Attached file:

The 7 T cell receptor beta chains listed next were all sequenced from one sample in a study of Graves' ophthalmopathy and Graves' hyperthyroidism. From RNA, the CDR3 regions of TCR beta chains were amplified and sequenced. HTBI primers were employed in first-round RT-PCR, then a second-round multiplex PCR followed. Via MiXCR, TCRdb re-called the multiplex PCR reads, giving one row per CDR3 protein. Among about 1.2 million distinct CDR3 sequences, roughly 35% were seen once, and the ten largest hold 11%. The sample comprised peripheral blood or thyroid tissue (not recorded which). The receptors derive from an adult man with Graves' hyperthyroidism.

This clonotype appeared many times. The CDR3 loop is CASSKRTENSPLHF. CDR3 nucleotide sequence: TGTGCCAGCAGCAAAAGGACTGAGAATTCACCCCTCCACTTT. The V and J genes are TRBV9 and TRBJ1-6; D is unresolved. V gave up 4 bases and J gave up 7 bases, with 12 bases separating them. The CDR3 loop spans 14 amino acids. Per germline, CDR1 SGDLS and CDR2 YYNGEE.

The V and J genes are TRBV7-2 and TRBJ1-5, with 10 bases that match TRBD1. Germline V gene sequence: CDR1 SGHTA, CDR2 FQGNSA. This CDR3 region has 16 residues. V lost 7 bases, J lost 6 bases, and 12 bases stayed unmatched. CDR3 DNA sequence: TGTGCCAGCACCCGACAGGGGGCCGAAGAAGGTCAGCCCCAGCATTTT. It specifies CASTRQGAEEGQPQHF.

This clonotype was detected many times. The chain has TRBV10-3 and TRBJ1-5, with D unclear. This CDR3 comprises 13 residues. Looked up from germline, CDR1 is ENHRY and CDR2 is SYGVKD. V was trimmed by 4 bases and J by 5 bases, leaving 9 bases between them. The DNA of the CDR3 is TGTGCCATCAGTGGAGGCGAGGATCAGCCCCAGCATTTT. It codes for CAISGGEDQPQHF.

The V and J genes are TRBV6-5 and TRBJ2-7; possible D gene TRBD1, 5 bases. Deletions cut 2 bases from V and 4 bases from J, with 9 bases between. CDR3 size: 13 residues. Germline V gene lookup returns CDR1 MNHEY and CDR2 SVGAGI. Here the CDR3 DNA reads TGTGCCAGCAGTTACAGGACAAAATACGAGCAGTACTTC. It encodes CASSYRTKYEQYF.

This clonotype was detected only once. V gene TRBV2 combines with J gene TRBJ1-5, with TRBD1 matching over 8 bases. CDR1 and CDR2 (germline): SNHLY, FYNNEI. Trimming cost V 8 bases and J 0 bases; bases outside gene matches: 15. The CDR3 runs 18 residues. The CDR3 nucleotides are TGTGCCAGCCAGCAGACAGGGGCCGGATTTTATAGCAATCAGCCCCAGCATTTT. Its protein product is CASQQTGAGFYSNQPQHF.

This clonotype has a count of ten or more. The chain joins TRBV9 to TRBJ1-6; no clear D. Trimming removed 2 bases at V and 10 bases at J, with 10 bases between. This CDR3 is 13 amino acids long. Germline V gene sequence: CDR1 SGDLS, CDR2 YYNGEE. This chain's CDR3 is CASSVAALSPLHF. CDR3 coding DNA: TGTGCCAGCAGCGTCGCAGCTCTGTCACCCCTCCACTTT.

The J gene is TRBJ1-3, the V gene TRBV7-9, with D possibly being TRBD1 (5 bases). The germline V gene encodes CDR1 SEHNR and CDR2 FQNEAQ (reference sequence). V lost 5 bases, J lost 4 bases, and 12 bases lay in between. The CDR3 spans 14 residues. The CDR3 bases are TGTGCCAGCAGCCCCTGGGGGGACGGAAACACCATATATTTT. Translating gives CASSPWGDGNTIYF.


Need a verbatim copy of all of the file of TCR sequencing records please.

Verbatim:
The 7 T cell receptor beta chains listed next were all sequenced from one sample in a study of Graves' ophthalmopathy and Graves' hyperthyroidism. From RNA, the CDR3 regions of TCR beta chains were amplified and sequenced. HTBI primers were employed in first-round RT-PCR, then a second-round multiplex PCR followed. Via MiXCR, TCRdb re-called the multiplex PCR reads, giving one row per CDR3 protein. Among about 1.2 million distinct CDR3 sequences, roughly 35% were seen once, and the ten largest hold 11%. The sample comprised peripheral blood or thyroid tissue (not recorded which). The receptors derive from an adult man with Graves' hyperthyroidism.

This clonotype appeared many times. The CDR3 loop is CASSKRTENSPLHF. CDR3 nucleotide sequence: TGTGCCAGCAGCAAAAGGACTGAGAATTCACCCCTCCACTTT. The V and J genes are TRBV9 and TRBJ1-6; D is unresolved. V gave up 4 bases and J gave up 7 bases, with 12 bases separating them. The CDR3 loop spans 14 amino acids. Per germline, CDR1 SGDLS and CDR2 YYNGEE.

The V and J genes are TRBV7-2 and TRBJ1-5, with 10 bases that match TRBD1. Germline V gene sequence: CDR1 SGHTA, CDR2 FQGNSA. This CDR3 region has 16 residues. V lost 7 bases, J lost 6 bases, and 12 bases stayed unmatched. CDR3 DNA sequence: TGTGCCAGCACCCGACAGGGGGCCGAAGAAGGTCAGCCCCAGCATTTT. It specifies CASTRQGAEEGQPQHF.

This clonotype was detected many times. The chain has TRBV10-3 and TRBJ1-5, with D unclear. This CDR3 comprises 13 residues. Looked up from germline, CDR1 is ENHRY and CDR2 is SYGVKD. V was trimmed by 4 bases and J by 5 bases, leaving 9 bases between them. The DNA of the CDR3 is TGTGCCATCAGTGGAGGCGAGGATCAGCCCCAGCATTTT. It codes for CAISGGEDQPQHF.

The V and J genes are TRBV6-5 and TRBJ2-7; possible D gene TRBD1, 5 bases. Deletions cut 2 bases from V and 4 bases from J, with 9 bases between. CDR3 size: 13 residues. Germline V gene lookup returns CDR1 MNHEY and CDR2 SVGAGI. Here the CDR3 DNA reads TGTGCCAGCAGTTACAGGACAAAATACGAGCAGTACTTC. It encodes CASSYRTKYEQYF.

This clonotype was detected only once. V gene TRBV2 combines with J gene TRBJ1-5, with TRBD1 matching over 8 bases. CDR1 and CDR2 (germline): SNHLY, FYNNEI. Trimming cost V 8 bases and J 0 bases; bases outside gene matches: 15. The CDR3 runs 18 residues. The CDR3 nucleotides are TGTGCCAGCCAGCAGACAGGGGCCGGATTTTATAGCAATCAGCCCCAGCATTTT. Its protein product is CASQQTGAGFYSNQPQHF.

This clonotype has a count of ten or more. The chain joins TRBV9 to TRBJ1-6; no clear D. Trimming removed 2 bases at V and 10 bases at J, with 10 bases between. This CDR3 is 13 amino acids long. Germline V gene sequence: CDR1 SGDLS, CDR2 YYNGEE. This chain's CDR3 is CASSVAALSPLHF. CDR3 coding DNA: TGTGCCAGCAGCGTCGCAGCTCTGTCACCCCTCCACTTT.

The J gene is TRBJ1-3, the V gene TRBV7-9, with D possibly being TRBD1 (5 bases). The germline V gene encodes CDR1 SEHNR and CDR2 FQNEAQ (reference sequence). V lost 5 bases, J lost 4 bases, and 12 bases lay in between. The CDR3 spans 14 residues. The CDR3 bases are TGTGCCAGCAGCCCCTGGGGGGACGGAAACACCATATATTTT. Translating gives CASSPWGDGNTIYF.